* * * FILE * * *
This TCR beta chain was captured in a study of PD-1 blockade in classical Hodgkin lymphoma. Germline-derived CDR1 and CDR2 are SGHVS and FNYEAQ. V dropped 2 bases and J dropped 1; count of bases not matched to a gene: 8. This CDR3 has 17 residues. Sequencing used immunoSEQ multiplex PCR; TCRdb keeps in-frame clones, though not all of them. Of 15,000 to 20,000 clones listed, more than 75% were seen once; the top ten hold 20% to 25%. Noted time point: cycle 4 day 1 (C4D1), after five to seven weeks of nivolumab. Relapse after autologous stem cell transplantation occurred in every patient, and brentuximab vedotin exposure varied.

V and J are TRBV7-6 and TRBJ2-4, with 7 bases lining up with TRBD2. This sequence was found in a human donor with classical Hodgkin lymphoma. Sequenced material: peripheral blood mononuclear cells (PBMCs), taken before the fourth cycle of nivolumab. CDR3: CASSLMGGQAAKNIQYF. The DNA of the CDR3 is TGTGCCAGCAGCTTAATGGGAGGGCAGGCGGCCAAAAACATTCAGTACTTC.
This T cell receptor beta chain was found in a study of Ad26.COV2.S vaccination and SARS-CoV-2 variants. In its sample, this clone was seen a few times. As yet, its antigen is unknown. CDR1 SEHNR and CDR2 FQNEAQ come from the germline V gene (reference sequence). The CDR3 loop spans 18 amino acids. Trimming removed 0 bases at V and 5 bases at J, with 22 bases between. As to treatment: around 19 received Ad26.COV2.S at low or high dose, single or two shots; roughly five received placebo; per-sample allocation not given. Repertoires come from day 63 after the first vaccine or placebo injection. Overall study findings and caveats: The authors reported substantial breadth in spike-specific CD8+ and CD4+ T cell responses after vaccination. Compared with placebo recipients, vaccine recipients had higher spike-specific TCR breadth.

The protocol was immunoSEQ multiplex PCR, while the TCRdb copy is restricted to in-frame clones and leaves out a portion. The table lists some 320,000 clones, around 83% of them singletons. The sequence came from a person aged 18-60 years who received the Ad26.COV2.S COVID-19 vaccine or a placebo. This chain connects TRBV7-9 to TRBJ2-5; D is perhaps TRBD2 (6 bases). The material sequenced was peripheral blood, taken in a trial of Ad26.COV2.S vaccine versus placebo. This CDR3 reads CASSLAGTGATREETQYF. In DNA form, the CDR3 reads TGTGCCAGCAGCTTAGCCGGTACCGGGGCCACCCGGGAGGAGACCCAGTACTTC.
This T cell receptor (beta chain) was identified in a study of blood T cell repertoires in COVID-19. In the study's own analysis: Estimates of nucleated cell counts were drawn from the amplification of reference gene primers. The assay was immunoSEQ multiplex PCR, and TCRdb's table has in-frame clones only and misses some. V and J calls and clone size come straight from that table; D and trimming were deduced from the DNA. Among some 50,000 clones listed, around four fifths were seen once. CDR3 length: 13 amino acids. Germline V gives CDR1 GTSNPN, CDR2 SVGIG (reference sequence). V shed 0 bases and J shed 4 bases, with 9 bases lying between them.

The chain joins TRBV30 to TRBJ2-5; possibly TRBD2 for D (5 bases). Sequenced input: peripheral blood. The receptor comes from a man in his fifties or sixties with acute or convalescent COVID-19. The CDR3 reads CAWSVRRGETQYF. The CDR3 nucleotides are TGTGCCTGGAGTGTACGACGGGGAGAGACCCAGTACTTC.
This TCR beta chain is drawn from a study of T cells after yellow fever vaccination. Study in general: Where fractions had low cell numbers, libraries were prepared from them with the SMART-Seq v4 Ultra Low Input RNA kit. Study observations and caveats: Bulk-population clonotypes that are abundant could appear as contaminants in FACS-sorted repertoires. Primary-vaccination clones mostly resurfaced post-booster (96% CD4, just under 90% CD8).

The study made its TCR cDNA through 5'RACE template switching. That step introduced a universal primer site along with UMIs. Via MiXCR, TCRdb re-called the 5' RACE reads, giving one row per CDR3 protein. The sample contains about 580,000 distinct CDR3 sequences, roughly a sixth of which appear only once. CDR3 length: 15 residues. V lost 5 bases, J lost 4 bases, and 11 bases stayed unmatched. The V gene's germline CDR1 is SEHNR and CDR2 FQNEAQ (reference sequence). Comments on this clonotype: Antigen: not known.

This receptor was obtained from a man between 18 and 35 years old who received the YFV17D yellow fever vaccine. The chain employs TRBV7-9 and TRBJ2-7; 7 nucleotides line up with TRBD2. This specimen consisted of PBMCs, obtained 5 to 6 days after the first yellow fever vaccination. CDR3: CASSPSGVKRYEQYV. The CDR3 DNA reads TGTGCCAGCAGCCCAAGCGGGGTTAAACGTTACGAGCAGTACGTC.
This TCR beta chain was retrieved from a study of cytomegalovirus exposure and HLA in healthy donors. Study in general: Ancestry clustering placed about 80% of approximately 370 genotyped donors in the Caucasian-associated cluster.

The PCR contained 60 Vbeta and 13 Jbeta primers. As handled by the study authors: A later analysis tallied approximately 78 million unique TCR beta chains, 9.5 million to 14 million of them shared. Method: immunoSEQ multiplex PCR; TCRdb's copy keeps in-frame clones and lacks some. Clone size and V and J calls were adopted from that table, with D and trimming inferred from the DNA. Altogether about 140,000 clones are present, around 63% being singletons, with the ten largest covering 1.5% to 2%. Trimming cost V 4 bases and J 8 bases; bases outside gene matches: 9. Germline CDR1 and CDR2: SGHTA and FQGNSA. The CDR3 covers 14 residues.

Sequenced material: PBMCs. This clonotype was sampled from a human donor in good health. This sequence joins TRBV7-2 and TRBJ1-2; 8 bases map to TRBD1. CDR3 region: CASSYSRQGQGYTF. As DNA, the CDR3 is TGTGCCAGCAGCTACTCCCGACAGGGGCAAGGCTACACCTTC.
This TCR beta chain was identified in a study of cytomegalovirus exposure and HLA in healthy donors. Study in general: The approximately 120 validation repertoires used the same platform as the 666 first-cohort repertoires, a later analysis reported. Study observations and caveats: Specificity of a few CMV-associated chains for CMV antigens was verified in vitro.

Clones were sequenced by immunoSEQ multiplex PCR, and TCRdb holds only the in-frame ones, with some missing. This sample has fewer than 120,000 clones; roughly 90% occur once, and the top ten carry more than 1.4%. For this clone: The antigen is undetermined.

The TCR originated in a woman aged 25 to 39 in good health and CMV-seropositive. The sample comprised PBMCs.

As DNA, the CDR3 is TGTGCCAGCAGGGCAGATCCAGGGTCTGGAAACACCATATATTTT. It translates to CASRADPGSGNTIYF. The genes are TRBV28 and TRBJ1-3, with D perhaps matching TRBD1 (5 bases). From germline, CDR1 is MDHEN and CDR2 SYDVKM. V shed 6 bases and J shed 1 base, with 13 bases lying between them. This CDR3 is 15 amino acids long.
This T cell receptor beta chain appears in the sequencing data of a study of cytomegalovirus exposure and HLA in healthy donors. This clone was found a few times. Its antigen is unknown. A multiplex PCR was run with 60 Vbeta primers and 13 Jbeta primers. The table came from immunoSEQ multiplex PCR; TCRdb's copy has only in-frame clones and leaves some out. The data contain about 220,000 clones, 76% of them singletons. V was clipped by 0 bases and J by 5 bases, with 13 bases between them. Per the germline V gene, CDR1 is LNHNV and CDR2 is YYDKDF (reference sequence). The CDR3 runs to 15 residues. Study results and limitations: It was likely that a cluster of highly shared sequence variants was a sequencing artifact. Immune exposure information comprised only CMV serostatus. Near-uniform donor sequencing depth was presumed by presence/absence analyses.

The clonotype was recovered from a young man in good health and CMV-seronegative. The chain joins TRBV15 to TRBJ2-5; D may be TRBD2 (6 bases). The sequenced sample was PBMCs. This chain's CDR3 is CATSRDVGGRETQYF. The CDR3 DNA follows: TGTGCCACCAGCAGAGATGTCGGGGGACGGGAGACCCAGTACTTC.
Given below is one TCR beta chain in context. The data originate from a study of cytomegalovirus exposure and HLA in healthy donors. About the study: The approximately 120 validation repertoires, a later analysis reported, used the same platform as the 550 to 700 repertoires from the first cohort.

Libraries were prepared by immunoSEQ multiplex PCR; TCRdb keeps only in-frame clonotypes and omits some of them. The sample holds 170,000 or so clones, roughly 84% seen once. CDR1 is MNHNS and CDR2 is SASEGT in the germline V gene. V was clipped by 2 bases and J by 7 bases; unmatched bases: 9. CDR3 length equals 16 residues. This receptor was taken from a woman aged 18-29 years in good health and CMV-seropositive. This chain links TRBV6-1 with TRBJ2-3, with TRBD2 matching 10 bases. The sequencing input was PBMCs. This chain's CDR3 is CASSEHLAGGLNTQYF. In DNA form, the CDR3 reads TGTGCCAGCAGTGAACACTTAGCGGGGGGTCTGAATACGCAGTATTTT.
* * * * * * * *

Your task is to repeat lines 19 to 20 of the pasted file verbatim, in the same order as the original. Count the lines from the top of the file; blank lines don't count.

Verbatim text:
Given below is one TCR beta chain in context. The data originate from a study of cytomegalovirus exposure and HLA in healthy donors. About the study: The approximately 120 validation repertoires, a later analysis reported, used the same platform as the 550 to 700 repertoires from the first cohort.

Libraries were prepared by immunoSEQ multiplex PCR; TCRdb keeps only in-frame clonotypes and omits some of them. The sample holds 170,000 or so clones, roughly 84% seen once. CDR1 is MNHNS and CDR2 is SASEGT in the germline V gene. V was clipped by 2 bases and J by 7 bases; unmatched bases: 9. CDR3 length equals 16 residues. This receptor was taken from a woman aged 18-29 years in good health and CMV-seropositive. This chain links TRBV6-1 with TRBJ2-3, with TRBD2 matching 10 bases. The sequencing input was PBMCs. This chain's CDR3 is CASSEHLAGGLNTQYF. In DNA form, the CDR3 reads TGTGCCAGCAGTGAACACTTAGCGGGGGGTCTGAATACGCAGTATTTT.